If the report asserts that the loss would likely be less than 20% of the building’s replacement cost, then the underwriting decision will normally be based on basic business principles. If the probable maximum loss is greater than 20%, the lender usually requires the borrower to get earthquake insurance to cover the lender’s risk.
For instance, a potential buyer for a $20 million apartment complex in Loma Prieta, Calif., where a devastating quake struck in 1989, might give a lender an engineering report showing that a magnitude 6.5 quake would cause $10 million in damage to the complex. In that hypothetical case, the lender might decide not to provide a loan because the damage could amount to half of the complex’s value.
Lenders fear that a major quake could cause such significant damage that borrowers would walk away from the mortgage, leaving the bank holding a damaged building that it may have to repair at its own expense.
How effective is software?
The standard software program used for at least a decade to determine seismic risk is called ST-Risk, from Risk Engineering in Boulder, Colo., says Porter.
A number of other companies have developed software programs, as well. VFA Inc., a Boston-based software provider, offers seismic assessment software, in addition to auditing programs provided to government and other clients.
VFA’s seismic assessment software helps organizations prioritize the capital reinvestment required on certain projects, says Scott Cormier, director of product management and marketing at VFA.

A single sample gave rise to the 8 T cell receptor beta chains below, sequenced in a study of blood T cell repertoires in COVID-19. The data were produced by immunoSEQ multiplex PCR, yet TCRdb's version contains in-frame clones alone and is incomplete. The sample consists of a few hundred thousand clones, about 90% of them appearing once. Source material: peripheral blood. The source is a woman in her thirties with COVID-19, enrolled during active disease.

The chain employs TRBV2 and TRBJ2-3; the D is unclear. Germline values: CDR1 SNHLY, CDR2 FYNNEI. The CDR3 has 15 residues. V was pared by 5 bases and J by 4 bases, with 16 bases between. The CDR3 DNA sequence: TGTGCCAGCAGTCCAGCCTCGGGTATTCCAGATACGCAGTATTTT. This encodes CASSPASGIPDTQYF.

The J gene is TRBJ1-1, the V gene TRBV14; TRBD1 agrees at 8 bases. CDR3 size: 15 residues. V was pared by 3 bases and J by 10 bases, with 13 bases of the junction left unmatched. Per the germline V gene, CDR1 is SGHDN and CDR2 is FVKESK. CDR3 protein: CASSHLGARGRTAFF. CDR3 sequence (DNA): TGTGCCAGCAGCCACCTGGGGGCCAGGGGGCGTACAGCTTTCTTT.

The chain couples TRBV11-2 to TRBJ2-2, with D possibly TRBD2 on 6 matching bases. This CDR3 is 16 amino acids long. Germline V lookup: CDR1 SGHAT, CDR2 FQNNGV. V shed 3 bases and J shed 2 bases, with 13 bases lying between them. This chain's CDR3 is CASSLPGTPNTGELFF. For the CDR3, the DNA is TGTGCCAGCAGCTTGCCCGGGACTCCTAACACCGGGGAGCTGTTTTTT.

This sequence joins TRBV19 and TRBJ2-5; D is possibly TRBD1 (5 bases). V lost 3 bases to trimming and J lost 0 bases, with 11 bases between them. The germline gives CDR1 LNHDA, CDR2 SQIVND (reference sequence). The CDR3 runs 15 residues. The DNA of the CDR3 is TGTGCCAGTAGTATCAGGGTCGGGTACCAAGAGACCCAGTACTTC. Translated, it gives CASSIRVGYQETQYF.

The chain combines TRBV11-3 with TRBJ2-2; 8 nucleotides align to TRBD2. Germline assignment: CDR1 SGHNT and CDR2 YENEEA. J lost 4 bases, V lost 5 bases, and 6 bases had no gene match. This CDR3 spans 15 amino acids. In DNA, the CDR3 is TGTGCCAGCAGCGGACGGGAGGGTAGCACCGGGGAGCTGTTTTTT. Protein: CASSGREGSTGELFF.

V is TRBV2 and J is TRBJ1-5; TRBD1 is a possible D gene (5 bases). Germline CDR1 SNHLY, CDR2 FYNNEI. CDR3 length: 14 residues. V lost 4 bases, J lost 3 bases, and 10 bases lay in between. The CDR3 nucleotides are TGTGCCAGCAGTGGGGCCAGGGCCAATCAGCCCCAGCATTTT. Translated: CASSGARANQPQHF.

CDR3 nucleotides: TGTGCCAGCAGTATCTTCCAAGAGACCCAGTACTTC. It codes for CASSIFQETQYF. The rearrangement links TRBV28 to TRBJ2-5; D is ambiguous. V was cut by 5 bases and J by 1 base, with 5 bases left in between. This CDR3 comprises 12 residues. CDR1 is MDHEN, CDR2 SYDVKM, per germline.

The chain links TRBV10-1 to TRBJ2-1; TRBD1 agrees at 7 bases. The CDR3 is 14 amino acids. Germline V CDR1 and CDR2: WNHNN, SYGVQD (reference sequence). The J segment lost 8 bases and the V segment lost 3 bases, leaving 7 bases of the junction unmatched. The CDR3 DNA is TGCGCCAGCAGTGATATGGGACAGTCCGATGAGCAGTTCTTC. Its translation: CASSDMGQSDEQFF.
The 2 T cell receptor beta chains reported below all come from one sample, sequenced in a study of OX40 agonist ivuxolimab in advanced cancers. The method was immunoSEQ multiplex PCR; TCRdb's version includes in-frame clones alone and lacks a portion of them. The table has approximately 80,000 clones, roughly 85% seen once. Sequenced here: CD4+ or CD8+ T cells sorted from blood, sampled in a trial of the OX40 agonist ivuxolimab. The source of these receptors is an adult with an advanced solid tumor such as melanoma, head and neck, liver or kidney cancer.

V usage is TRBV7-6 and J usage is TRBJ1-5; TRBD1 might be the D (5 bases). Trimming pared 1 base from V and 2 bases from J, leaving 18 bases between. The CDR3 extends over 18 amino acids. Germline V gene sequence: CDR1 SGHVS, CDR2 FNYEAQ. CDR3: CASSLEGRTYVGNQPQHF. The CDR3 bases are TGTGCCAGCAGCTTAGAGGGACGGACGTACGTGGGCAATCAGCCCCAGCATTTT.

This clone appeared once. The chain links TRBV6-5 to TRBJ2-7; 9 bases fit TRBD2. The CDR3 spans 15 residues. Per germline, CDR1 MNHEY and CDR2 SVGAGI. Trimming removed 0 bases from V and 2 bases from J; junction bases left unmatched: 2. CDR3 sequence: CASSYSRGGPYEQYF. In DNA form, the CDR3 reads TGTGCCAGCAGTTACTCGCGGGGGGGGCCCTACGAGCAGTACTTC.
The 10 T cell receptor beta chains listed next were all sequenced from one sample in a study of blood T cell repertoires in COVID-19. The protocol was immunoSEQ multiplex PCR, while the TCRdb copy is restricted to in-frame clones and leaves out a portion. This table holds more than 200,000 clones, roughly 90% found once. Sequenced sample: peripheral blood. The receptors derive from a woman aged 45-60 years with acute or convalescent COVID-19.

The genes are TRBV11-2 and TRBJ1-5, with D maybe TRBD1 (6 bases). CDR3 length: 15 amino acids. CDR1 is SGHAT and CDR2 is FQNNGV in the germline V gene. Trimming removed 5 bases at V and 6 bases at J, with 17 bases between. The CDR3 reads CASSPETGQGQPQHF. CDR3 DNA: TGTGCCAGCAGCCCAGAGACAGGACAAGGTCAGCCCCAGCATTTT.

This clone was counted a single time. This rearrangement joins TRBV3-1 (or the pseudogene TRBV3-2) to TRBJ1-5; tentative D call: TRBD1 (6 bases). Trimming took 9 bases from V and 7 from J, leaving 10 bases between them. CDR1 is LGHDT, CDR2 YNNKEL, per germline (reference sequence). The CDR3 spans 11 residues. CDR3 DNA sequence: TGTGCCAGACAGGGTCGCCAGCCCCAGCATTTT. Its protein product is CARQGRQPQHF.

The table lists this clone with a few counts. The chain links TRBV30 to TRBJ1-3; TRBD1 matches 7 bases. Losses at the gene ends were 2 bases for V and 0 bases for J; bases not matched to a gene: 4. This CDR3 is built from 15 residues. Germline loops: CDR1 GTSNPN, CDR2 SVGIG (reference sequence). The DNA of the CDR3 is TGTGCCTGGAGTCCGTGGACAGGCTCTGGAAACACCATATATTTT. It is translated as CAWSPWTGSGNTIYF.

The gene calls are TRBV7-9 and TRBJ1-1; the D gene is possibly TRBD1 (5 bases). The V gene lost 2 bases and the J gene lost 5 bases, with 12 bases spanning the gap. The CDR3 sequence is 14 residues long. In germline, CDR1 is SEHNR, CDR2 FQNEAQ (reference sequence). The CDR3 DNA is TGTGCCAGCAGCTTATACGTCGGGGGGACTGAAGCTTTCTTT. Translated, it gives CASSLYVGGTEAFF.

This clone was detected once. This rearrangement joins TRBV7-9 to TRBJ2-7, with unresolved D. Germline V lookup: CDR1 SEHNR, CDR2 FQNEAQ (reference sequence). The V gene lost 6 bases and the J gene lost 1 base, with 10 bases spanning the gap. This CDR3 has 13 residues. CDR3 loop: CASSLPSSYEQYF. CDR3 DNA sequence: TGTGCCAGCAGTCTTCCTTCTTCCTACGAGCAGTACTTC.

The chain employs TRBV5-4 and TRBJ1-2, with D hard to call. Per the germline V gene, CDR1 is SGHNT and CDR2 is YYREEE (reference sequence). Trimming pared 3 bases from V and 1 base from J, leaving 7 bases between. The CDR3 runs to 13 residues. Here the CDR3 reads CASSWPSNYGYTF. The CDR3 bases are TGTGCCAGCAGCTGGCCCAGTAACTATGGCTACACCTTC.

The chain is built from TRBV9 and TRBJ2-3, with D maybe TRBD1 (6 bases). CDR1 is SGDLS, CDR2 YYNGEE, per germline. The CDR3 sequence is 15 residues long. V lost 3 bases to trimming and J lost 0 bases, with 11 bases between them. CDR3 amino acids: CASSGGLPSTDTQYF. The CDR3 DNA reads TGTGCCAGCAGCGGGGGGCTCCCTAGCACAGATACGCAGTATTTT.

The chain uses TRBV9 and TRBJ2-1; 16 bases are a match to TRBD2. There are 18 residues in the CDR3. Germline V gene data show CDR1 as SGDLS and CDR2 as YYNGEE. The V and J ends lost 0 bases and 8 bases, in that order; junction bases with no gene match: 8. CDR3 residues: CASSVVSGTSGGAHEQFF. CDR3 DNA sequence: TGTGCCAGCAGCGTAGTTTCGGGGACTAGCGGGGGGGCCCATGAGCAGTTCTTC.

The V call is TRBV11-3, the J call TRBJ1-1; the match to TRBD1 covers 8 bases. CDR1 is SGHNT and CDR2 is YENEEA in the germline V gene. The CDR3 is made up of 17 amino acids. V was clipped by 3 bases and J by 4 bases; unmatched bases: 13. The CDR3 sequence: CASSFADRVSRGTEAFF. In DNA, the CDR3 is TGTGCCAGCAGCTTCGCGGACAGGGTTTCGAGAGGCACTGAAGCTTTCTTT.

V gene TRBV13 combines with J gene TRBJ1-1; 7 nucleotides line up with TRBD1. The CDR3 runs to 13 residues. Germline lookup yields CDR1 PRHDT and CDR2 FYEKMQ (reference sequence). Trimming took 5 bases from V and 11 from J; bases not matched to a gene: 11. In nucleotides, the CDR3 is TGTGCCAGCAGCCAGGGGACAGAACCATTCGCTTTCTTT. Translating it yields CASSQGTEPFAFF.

The company uses guidelines published by the Federal Emergency Management Agency and the National Earthquake Hazards Reduction Program in its risk assessments, according to VFA. “VFA’s seismic assessment service provides organizations with a clear understanding of what corrective actions are required,” says CEO Jerry Kokos.
Assessing the effectiveness of seismic risk programs can be difficult, says Porter, since quakes occur so rarely. “Validation
The magnitude-7 earthquake that struck Haiti Jan. 12, collapsing buildings and killing an estimated 230,000 people, caused up to $13 billion in damage. That’s the estimate of the Inter-American Development Bank, based in Washington, D.C., which finances development in Latin America.
The rare, magnitude-8.8 quake that struck Chile Feb. 27 was one of the largest in half a century. More than 700 people died, and the quake and tsunami that followed caused an estimated $8 billion in damage.
In the U.S., among the most memorable quakes are those that caused heavy damage and loss of life in San Francisco in 1906, and a 1994 quake that destroyed apartment buildings and other structures in Northridge, Calif. That catastrophe killed 72 people and caused $20 billion in damage.
In addition, a quake that struck the New Madrid Fault in Missouri in December 1811 was so powerful that eyewitnesses reported that the Mississippi River began to run backward.
That earthquake, and another that struck Missouri in 1812 were felt hundreds of miles away from the epicenter, says Porter. “Those earthquakes rang church bells in Boston and woke the president in the White House.”